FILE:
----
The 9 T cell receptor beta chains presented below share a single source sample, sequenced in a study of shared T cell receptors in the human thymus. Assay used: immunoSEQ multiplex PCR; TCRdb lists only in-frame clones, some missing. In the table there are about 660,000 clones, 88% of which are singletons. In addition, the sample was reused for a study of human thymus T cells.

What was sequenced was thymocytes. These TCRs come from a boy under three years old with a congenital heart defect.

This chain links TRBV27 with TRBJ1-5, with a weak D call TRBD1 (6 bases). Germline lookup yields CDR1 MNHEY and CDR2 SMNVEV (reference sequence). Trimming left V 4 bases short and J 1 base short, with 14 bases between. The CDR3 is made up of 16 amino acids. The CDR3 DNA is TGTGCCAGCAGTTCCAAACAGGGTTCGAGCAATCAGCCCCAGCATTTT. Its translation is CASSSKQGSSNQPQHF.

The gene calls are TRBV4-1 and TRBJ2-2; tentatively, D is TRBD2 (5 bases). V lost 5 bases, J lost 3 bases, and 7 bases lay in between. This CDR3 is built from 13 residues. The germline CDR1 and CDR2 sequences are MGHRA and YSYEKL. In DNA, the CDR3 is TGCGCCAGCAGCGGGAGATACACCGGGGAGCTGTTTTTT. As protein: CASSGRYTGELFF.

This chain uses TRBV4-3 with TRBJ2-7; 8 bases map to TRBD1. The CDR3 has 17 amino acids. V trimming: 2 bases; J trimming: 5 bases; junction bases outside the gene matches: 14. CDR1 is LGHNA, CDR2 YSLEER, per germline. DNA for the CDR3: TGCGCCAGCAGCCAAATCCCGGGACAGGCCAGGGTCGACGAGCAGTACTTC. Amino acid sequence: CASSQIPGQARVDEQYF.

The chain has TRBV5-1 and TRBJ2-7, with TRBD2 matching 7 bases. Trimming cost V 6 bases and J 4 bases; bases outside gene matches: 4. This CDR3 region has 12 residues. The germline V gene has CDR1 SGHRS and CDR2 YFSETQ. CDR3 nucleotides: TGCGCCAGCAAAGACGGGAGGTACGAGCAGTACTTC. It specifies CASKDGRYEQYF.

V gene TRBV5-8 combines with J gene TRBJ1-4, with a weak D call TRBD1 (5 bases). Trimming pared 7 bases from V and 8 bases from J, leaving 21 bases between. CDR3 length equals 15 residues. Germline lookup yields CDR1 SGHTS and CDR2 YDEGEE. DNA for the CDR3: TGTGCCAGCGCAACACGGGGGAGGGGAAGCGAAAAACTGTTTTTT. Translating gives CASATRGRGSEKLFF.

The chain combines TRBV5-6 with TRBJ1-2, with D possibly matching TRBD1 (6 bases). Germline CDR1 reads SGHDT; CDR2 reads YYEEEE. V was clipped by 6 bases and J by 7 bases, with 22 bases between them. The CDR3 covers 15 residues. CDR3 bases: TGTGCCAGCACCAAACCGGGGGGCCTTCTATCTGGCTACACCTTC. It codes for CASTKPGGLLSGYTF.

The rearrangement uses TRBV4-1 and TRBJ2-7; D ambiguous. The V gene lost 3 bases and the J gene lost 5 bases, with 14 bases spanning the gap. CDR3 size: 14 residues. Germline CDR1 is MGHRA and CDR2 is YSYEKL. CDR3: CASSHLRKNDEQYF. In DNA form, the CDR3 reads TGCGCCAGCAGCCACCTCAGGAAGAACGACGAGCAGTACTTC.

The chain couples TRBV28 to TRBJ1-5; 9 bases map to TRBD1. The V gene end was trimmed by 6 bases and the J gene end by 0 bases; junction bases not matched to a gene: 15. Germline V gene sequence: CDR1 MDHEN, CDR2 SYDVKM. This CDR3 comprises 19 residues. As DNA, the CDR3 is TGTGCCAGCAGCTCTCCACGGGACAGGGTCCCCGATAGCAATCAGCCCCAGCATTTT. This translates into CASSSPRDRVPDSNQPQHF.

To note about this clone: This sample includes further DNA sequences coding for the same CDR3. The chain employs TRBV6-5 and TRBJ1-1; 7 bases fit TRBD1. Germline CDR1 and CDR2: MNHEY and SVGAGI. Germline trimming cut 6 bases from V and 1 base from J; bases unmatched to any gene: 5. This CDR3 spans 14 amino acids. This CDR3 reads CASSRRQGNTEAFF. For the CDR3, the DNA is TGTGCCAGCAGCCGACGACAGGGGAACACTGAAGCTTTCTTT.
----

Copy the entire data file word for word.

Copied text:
The 9 T cell receptor beta chains presented below share a single source sample, sequenced in a study of shared T cell receptors in the human thymus. Assay used: immunoSEQ multiplex PCR; TCRdb lists only in-frame clones, some missing. In the table there are about 660,000 clones, 88% of which are singletons. In addition, the sample was reused for a study of human thymus T cells.

What was sequenced was thymocytes. These TCRs come from a boy under three years old with a congenital heart defect.

This chain links TRBV27 with TRBJ1-5, with a weak D call TRBD1 (6 bases). Germline lookup yields CDR1 MNHEY and CDR2 SMNVEV (reference sequence). Trimming left V 4 bases short and J 1 base short, with 14 bases between. The CDR3 is made up of 16 amino acids. The CDR3 DNA is TGTGCCAGCAGTTCCAAACAGGGTTCGAGCAATCAGCCCCAGCATTTT. Its translation is CASSSKQGSSNQPQHF.

The gene calls are TRBV4-1 and TRBJ2-2; tentatively, D is TRBD2 (5 bases). V lost 5 bases, J lost 3 bases, and 7 bases lay in between. This CDR3 is built from 13 residues. The germline CDR1 and CDR2 sequences are MGHRA and YSYEKL. In DNA, the CDR3 is TGCGCCAGCAGCGGGAGATACACCGGGGAGCTGTTTTTT. As protein: CASSGRYTGELFF.

This chain uses TRBV4-3 with TRBJ2-7; 8 bases map to TRBD1. The CDR3 has 17 amino acids. V trimming: 2 bases; J trimming: 5 bases; junction bases outside the gene matches: 14. CDR1 is LGHNA, CDR2 YSLEER, per germline. DNA for the CDR3: TGCGCCAGCAGCCAAATCCCGGGACAGGCCAGGGTCGACGAGCAGTACTTC. Amino acid sequence: CASSQIPGQARVDEQYF.

The chain has TRBV5-1 and TRBJ2-7, with TRBD2 matching 7 bases. Trimming cost V 6 bases and J 4 bases; bases outside gene matches: 4. This CDR3 region has 12 residues. The germline V gene has CDR1 SGHRS and CDR2 YFSETQ. CDR3 nucleotides: TGCGCCAGCAAAGACGGGAGGTACGAGCAGTACTTC. It specifies CASKDGRYEQYF.

V gene TRBV5-8 combines with J gene TRBJ1-4, with a weak D call TRBD1 (5 bases). Trimming pared 7 bases from V and 8 bases from J, leaving 21 bases between. CDR3 length equals 15 residues. Germline lookup yields CDR1 SGHTS and CDR2 YDEGEE. DNA for the CDR3: TGTGCCAGCGCAACACGGGGGAGGGGAAGCGAAAAACTGTTTTTT. Translating gives CASATRGRGSEKLFF.

The chain combines TRBV5-6 with TRBJ1-2, with D possibly matching TRBD1 (6 bases). Germline CDR1 reads SGHDT; CDR2 reads YYEEEE. V was clipped by 6 bases and J by 7 bases, with 22 bases between them. The CDR3 covers 15 residues. CDR3 bases: TGTGCCAGCACCAAACCGGGGGGCCTTCTATCTGGCTACACCTTC. It codes for CASTKPGGLLSGYTF.

The rearrangement uses TRBV4-1 and TRBJ2-7; D ambiguous. The V gene lost 3 bases and the J gene lost 5 bases, with 14 bases spanning the gap. CDR3 size: 14 residues. Germline CDR1 is MGHRA and CDR2 is YSYEKL. CDR3: CASSHLRKNDEQYF. In DNA form, the CDR3 reads TGCGCCAGCAGCCACCTCAGGAAGAACGACGAGCAGTACTTC.

The chain couples TRBV28 to TRBJ1-5; 9 bases map to TRBD1. The V gene end was trimmed by 6 bases and the J gene end by 0 bases; junction bases not matched to a gene: 15. Germline V gene sequence: CDR1 MDHEN, CDR2 SYDVKM. This CDR3 comprises 19 residues. As DNA, the CDR3 is TGTGCCAGCAGCTCTCCACGGGACAGGGTCCCCGATAGCAATCAGCCCCAGCATTTT. This translates into CASSSPRDRVPDSNQPQHF.

To note about this clone: This sample includes further DNA sequences coding for the same CDR3. The chain employs TRBV6-5 and TRBJ1-1; 7 bases fit TRBD1. Germline CDR1 and CDR2: MNHEY and SVGAGI. Germline trimming cut 6 bases from V and 1 base from J; bases unmatched to any gene: 5. This CDR3 spans 14 amino acids. This CDR3 reads CASSRRQGNTEAFF. For the CDR3, the DNA is TGTGCCAGCAGCCGACGACAGGGGAACACTGAAGCTTTCTTT.